Water rights, gender, and poverty alleviation. Inclusion and exclusion of women and men smallholders in public irrigation infrastructure development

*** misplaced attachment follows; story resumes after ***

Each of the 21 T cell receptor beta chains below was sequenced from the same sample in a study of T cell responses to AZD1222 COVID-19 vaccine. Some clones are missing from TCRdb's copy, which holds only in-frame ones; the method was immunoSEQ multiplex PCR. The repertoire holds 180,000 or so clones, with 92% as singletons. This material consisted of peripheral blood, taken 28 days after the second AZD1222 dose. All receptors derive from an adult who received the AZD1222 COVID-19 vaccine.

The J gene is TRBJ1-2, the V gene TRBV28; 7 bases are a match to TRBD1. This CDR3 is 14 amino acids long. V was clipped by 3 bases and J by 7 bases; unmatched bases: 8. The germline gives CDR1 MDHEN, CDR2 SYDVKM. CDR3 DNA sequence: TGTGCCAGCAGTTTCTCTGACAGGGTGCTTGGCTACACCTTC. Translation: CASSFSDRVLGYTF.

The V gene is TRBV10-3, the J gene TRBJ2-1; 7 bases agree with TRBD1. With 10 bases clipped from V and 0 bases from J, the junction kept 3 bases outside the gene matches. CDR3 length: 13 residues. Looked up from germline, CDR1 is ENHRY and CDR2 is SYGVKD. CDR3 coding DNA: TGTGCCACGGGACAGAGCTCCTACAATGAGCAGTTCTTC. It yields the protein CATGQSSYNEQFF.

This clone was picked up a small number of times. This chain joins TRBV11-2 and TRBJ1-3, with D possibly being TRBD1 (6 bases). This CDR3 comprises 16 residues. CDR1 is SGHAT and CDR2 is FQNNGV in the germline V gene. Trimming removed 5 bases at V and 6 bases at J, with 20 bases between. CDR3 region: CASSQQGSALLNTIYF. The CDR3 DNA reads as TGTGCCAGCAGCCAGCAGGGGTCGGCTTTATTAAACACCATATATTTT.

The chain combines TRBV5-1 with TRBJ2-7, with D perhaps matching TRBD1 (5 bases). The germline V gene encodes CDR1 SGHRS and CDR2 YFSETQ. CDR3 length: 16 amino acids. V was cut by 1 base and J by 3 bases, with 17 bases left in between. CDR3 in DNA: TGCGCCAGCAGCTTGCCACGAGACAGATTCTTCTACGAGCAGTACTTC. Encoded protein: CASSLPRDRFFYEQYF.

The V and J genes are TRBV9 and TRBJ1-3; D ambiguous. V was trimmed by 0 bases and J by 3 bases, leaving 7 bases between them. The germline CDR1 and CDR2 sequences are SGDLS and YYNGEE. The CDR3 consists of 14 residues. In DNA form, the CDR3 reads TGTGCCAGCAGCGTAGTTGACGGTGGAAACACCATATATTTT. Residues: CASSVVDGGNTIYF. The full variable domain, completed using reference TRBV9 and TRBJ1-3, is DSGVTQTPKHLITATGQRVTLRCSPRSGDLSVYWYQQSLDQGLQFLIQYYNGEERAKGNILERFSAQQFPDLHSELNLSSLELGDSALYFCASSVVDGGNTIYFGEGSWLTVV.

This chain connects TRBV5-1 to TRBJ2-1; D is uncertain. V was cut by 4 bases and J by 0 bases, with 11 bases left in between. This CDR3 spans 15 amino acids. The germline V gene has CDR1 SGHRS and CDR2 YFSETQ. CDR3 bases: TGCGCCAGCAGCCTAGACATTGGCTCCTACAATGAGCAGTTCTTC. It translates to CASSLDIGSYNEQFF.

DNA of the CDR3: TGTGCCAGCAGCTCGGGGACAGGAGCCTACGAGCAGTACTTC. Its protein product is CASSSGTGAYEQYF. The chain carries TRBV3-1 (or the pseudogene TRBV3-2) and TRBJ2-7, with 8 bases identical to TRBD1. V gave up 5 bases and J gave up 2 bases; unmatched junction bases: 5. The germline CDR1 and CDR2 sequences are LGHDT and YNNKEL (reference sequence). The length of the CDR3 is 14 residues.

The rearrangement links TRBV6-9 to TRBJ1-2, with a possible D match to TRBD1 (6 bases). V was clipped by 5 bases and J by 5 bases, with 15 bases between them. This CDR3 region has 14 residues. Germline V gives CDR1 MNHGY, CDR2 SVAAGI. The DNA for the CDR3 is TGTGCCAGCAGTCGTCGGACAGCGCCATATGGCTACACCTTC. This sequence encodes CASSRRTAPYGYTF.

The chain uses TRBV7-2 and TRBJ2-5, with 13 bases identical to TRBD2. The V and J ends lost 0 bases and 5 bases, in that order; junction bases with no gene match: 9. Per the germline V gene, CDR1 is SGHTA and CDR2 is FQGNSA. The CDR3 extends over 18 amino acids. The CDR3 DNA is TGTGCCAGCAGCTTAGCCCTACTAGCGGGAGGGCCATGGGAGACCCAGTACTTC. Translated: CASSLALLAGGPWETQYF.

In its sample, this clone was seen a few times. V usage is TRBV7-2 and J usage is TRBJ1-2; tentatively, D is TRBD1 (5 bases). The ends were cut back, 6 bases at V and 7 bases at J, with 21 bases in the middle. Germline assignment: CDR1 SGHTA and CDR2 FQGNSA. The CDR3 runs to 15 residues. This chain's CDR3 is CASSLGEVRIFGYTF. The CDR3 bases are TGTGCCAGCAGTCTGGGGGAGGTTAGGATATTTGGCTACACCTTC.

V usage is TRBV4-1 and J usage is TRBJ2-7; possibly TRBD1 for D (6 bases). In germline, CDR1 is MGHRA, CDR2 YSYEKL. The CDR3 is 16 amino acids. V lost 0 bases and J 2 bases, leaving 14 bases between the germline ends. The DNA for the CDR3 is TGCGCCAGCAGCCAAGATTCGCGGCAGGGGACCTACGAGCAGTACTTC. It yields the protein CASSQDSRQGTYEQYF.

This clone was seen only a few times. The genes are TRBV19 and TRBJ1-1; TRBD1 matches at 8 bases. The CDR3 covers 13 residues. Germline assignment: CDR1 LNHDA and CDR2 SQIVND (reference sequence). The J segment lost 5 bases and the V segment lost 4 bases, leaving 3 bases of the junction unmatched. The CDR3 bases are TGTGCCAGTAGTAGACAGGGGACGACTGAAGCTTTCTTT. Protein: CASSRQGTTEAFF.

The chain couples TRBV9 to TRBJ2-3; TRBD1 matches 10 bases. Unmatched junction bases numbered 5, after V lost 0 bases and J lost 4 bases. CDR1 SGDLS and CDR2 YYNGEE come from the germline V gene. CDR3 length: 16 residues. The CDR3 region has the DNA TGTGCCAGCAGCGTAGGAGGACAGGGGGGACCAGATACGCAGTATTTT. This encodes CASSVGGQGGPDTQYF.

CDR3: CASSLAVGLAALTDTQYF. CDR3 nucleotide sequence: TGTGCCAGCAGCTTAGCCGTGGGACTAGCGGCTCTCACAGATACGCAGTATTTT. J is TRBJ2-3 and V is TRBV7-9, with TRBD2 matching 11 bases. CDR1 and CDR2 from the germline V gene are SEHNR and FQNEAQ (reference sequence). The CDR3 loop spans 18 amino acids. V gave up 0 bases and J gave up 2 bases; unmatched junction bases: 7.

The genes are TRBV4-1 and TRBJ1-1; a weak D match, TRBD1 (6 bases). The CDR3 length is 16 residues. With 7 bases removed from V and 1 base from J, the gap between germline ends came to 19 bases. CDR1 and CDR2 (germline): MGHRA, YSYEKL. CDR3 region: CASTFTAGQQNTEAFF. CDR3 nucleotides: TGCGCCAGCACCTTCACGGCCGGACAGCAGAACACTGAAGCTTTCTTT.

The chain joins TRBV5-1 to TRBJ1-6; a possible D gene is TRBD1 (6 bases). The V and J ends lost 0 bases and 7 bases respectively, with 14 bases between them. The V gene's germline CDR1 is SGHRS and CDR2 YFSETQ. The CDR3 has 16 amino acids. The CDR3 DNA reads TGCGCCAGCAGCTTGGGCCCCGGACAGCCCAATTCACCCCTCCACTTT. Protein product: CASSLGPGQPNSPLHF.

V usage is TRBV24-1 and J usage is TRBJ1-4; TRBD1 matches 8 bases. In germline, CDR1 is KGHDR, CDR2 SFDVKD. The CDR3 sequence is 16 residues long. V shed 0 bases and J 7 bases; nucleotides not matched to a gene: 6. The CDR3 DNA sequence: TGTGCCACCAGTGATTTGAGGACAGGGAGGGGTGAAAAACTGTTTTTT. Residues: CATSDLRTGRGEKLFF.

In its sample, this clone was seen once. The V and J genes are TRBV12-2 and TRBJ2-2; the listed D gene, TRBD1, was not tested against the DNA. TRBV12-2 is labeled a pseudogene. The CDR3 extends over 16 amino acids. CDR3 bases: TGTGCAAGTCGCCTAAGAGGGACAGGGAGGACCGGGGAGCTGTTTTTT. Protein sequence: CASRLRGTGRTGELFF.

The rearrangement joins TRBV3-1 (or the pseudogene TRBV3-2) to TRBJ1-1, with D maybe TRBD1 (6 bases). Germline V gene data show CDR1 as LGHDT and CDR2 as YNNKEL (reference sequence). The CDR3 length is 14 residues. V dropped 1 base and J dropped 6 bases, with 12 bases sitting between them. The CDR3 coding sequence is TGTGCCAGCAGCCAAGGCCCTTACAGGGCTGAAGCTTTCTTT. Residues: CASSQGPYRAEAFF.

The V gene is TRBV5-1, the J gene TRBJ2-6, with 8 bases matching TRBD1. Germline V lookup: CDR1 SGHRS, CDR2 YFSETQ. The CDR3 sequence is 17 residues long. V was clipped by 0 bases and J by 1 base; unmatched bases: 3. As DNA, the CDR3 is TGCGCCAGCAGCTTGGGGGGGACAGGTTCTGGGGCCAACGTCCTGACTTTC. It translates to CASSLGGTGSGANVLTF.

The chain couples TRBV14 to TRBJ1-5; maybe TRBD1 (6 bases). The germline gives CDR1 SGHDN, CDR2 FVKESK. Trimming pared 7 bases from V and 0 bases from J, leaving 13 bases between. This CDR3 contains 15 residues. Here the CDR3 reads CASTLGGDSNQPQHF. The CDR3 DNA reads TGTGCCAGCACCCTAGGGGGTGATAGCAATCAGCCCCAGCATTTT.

Governmental and non-governmental agencies worldwide have devoted considerable financial, technical, and organizational efforts to construct or rehabilitate irrigation infrastructure in the last three decades. Although rural poverty alleviation was often one of their aims, evidence shows that rights to irrigated land and water were rarely vested in poor men, and even less in poor women. In spite of the strong role of irrigation agencies in vesting rights to irrigated land and water in some people and not in others, the importance of agencies‘ targeting practices is still ignored. This article disentangles how public irrigation agencies either included or excluded women and men smallholders as right holders to irrigated land and water. This is done on the basis of significant case studies from Africa, Asia, and Latin America that point in both positive and negative directions. The general conclusions are the following. Rights to irrigated land are related to the site-selection and physical design of land-bound irrigation infrastructure. These rights are vested in the poor either by implementing a localized land reform or by directly selecting poor people‘s land for improvement. Among all potential land users in a selected site, water rights have to be defined. The poor are included as title holders if water rights are vested in land users rather than land owners, and in both women and men, rather than in male household heads. A common condition to get water rights is that one has to participate in construction investments. Agencies need, firstly, to open up this condition for the poor, also for women, and, secondly, ensure that poor people‘s investments are linked to rights. Parallel to vesting land and water rights, external agencies influence the composition of the local forums in which decisions on land and water rights are refined, endorsed, and implemented, and they influence the order in which project activities are planned and undertaken. Early inclusion of the poor in these forums and crystallization of expropriation and allocation criteria and procedures before construction starts are pivotal for poverty alleviation.